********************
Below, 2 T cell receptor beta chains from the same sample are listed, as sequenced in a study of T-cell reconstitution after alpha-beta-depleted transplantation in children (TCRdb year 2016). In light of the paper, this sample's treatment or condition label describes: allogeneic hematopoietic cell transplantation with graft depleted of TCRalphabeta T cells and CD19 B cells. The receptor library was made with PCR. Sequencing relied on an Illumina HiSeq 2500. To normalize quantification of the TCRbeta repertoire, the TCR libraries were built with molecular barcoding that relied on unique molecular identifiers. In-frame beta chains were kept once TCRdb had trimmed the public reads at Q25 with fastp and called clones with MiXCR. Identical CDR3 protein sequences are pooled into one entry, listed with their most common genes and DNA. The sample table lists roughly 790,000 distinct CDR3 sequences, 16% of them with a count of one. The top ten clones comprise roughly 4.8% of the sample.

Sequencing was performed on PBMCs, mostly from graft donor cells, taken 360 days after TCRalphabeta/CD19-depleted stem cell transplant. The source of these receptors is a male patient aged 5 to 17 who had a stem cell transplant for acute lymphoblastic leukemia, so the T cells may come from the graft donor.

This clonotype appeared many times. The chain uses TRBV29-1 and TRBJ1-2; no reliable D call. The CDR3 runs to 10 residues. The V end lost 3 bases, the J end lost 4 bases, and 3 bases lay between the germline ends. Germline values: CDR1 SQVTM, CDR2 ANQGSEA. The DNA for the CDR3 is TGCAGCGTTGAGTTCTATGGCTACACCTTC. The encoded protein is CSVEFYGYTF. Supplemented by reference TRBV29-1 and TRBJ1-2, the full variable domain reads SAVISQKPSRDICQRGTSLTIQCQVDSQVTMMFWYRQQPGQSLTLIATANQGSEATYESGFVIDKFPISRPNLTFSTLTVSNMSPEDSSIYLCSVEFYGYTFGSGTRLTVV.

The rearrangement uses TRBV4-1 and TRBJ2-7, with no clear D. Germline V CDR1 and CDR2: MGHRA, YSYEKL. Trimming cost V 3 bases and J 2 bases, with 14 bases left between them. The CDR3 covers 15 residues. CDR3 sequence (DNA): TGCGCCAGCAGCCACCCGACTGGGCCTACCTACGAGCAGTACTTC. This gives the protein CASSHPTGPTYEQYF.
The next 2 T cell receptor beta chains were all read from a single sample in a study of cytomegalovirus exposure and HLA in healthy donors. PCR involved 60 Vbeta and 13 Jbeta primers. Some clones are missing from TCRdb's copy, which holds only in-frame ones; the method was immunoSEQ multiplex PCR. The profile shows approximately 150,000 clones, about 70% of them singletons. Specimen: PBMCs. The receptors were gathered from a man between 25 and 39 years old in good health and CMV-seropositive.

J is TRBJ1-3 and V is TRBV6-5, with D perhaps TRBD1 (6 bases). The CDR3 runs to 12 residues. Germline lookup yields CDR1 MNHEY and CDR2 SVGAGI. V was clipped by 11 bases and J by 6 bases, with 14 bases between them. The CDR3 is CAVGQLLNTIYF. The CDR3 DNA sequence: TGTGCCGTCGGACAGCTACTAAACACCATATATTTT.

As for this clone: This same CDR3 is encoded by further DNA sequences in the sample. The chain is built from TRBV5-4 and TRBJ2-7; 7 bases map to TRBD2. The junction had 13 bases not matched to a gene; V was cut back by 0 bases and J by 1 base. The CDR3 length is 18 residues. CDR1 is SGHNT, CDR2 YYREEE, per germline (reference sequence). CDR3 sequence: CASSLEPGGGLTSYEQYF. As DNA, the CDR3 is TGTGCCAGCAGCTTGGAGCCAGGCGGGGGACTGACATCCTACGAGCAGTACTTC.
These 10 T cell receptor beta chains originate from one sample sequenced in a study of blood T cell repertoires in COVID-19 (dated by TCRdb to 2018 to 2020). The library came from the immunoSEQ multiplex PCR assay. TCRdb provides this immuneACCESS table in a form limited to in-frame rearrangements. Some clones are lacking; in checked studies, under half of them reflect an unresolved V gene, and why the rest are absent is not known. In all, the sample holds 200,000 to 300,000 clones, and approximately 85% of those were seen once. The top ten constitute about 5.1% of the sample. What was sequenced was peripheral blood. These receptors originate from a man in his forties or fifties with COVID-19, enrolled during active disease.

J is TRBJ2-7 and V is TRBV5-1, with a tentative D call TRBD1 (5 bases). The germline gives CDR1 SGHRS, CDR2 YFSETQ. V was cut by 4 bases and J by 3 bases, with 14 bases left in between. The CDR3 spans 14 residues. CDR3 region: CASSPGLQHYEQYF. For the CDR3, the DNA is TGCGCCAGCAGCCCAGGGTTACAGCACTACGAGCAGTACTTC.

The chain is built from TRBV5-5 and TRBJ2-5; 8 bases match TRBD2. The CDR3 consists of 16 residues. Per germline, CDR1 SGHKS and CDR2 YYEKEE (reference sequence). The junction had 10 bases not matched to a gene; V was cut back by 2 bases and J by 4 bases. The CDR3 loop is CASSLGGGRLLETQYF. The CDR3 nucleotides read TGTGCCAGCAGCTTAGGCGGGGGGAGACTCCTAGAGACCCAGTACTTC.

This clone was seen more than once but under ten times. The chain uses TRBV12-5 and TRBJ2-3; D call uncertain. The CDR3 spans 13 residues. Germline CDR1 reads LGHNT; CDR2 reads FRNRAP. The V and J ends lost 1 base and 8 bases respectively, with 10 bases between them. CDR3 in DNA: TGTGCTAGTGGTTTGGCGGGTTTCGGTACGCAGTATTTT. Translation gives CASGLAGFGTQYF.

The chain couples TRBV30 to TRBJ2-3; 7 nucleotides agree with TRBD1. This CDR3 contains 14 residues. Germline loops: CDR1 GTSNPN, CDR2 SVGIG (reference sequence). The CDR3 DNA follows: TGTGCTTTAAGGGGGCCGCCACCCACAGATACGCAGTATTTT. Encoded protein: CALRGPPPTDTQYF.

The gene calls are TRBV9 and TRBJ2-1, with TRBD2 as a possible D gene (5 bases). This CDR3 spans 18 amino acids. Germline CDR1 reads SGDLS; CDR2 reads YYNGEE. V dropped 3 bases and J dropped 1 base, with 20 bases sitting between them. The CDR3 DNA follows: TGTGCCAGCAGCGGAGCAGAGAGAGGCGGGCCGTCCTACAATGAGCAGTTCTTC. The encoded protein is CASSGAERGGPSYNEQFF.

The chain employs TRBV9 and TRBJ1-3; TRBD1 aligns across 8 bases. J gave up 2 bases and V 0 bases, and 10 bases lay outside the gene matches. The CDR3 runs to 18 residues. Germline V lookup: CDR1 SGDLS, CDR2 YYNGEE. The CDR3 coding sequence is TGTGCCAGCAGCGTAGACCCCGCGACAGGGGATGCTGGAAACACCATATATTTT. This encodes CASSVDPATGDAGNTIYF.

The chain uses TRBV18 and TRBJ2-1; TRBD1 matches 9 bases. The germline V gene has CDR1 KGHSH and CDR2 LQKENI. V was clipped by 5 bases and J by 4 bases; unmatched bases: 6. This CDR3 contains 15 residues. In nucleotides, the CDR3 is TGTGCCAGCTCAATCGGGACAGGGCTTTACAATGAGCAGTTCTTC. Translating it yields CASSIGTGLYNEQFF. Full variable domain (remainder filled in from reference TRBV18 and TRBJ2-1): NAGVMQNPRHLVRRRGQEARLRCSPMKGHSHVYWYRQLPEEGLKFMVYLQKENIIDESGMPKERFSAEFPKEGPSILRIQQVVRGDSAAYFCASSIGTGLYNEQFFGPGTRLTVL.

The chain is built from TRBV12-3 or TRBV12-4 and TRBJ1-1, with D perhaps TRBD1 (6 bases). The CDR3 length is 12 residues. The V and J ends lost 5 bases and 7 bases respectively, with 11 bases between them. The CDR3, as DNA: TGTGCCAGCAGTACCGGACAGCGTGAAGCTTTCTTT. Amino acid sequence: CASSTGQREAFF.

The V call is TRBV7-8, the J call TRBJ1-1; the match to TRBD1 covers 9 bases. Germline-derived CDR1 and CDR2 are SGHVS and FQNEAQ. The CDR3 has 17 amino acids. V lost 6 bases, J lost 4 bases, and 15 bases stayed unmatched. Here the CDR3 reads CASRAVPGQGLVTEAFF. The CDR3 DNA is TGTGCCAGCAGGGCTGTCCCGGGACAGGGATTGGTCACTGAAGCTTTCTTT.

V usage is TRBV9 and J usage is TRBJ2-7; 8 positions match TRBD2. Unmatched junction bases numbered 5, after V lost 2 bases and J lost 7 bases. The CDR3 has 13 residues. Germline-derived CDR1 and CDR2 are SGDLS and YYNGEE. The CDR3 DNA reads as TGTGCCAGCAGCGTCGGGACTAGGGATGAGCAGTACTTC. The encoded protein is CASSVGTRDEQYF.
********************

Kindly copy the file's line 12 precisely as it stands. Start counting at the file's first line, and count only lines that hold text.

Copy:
The chain couples TRBV30 to TRBJ2-3; 7 nucleotides agree with TRBD1. This CDR3 contains 14 residues. Germline loops: CDR1 GTSNPN, CDR2 SVGIG (reference sequence). The CDR3 DNA follows: TGTGCTTTAAGGGGGCCGCCACCCACAGATACGCAGTATTTT. Encoded protein: CALRGPPPTDTQYF.